Supply in Northern Virginia is about 40 percent greater than that of DFW. But supply totals of the runners-up — Chicago and Silicon Valley — barely exceed those of DFW. Given that the metroplex has, according to JLL’s data, about 42 megawatts up new space under construction — the third-highest total among American markets — DFW could easily capture the silver or bronze medal by 2019.

An Array of Users

Despite healthy growth in the data center space, many still believe DFW has not realized its full potential. Hyperscale cloud users —Google, Amazon (AWS), Oracle and Microsoft — have only skimmed the surface in DFW.

“In DFW, absorption is diverse in terms of industry verticals,” says Ali Greenwood, senior vice president of data center solutions at JLL. “Between financial services, insurance and healthcare, technology, and telecommunications, it’s a healthy mix. But with the new supply we’ve added over the last 18 months, we’re positioned well to attract more of the hyperscale cloud companies.”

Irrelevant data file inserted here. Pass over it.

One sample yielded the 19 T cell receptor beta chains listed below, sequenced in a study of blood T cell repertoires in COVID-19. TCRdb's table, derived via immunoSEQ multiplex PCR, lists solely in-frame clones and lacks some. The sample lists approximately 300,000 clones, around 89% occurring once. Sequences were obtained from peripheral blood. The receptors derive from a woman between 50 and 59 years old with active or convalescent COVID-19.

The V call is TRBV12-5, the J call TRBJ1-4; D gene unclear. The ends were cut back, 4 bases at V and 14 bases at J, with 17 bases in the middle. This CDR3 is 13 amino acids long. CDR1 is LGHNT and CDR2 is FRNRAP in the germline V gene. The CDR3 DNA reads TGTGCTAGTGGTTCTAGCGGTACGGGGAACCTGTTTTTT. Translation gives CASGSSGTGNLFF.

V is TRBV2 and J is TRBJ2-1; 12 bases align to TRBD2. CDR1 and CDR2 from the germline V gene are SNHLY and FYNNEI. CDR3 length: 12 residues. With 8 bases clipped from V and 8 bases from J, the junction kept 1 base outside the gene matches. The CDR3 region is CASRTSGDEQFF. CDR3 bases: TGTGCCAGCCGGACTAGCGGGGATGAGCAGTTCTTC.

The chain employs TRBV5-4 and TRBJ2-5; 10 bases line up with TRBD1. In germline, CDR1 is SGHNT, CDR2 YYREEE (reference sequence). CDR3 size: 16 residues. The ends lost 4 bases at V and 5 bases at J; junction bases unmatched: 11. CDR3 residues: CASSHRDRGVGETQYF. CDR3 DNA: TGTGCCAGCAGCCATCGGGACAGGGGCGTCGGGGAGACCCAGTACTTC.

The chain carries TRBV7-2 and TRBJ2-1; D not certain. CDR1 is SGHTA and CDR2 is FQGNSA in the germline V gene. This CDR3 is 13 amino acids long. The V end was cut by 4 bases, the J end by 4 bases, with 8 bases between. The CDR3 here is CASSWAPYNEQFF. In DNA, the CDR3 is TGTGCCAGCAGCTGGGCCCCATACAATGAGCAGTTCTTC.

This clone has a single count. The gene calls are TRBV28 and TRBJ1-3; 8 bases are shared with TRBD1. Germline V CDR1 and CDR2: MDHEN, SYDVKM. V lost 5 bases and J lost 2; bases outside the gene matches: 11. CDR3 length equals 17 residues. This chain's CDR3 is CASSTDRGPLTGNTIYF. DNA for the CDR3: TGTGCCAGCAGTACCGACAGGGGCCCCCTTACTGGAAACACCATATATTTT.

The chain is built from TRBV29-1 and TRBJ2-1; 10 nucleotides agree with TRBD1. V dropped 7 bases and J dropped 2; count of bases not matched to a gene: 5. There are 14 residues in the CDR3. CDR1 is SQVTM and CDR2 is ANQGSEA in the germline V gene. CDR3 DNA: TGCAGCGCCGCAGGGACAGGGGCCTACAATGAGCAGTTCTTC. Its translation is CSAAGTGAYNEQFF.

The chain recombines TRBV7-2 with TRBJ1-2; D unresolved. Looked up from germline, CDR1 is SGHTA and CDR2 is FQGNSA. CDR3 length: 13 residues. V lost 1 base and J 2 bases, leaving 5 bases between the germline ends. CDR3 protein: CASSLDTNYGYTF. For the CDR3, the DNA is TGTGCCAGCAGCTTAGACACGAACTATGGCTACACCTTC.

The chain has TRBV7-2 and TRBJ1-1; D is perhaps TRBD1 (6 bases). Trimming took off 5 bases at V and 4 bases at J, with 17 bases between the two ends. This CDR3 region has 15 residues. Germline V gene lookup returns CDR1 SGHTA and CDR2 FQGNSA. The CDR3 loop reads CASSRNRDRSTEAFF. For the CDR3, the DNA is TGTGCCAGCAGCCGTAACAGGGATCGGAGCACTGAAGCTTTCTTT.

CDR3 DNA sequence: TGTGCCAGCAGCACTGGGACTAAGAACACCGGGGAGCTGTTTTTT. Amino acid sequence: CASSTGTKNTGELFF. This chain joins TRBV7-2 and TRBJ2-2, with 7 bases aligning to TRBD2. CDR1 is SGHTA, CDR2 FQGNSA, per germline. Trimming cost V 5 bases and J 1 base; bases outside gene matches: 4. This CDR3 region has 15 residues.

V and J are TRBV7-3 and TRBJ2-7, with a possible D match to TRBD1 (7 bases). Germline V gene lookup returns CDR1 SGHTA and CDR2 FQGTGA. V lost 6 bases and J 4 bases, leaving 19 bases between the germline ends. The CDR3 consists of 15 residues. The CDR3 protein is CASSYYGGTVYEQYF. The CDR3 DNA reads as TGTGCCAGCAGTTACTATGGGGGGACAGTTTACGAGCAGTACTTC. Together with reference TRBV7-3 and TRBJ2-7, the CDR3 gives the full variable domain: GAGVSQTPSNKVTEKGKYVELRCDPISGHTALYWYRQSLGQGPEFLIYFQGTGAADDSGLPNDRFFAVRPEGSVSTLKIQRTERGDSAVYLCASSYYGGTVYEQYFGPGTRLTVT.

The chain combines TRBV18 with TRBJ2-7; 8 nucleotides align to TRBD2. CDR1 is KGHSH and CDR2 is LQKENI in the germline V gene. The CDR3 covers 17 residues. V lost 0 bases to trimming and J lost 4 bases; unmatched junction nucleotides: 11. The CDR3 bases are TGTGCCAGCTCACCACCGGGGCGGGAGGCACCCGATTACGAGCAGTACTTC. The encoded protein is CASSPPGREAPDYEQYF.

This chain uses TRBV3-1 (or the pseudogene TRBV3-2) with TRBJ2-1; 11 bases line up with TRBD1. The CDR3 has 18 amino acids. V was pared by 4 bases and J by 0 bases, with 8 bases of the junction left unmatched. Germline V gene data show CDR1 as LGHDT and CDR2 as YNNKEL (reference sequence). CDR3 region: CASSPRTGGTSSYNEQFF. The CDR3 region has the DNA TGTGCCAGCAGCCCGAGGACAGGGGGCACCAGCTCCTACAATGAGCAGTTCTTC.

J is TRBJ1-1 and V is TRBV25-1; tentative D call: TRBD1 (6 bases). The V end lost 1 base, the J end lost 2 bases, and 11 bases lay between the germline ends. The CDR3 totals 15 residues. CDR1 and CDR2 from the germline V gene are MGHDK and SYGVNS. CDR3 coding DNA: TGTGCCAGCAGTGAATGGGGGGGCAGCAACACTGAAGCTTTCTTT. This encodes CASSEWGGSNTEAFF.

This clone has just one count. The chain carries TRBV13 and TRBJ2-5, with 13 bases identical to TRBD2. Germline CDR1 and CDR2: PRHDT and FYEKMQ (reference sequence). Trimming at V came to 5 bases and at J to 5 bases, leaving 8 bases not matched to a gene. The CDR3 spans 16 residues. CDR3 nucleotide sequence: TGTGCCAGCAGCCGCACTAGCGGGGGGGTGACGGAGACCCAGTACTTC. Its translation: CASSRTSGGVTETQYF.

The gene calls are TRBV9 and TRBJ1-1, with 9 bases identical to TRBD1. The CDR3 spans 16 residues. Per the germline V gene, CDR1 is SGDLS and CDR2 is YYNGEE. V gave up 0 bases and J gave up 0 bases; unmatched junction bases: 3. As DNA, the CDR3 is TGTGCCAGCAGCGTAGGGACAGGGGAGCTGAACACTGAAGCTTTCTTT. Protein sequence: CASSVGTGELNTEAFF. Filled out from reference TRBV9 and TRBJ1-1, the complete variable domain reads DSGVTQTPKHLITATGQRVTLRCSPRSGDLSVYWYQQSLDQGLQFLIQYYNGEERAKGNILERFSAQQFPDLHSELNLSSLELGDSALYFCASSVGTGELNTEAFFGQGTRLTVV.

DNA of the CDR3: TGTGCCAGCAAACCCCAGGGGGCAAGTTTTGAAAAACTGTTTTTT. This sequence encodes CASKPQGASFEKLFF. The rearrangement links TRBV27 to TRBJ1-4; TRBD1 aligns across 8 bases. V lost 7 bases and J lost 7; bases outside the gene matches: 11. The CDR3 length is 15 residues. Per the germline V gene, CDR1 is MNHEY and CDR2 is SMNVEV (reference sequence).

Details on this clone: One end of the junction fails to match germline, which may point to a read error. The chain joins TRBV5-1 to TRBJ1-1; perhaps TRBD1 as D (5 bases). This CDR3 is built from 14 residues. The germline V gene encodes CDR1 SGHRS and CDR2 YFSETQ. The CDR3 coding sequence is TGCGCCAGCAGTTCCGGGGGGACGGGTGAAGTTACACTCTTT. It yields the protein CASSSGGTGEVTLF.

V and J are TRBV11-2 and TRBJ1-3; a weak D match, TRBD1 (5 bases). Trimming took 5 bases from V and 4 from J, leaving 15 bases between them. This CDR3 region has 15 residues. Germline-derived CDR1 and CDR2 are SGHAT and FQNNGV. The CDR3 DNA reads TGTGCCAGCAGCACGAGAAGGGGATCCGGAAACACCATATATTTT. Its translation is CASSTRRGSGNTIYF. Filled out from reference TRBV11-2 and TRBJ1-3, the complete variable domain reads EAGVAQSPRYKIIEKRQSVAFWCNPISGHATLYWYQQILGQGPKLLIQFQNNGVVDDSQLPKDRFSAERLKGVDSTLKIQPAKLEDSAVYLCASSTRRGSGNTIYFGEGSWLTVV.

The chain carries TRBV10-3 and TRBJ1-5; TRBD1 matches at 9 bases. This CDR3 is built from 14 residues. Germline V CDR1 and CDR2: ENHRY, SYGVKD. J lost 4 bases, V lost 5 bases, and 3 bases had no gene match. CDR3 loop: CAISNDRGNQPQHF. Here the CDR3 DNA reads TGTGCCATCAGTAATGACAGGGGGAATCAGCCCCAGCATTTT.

Ali Greenwood, JLL

Greenwood adds that the general growth in how companies utilize technology in their daily operations is contributing to the strong absorption in DFW. She points to companies like NCR, an Atlanta-based firm historically famous for electronic cash registers, has revolutionized their business from a technology perspective to become the world’s #1 POS software provider for the retail and hospitality industries, inventor of magnetic credit card strips and chip technology, self check-out kiosks, and even mobile airline board passes. As these devices become more widespread, the amount of space needed to store the digital information they transmit grows.

“NCR has effectively become a cutting edge software company, and this type of evolution into more tech-savvy companies is driving data center absorption,” she says. “It’s like [JPMorgan Chase CEO] Jamie Dimon recently said, ‘We’re not just a bank anymore, we’re a technology company that moves money.’”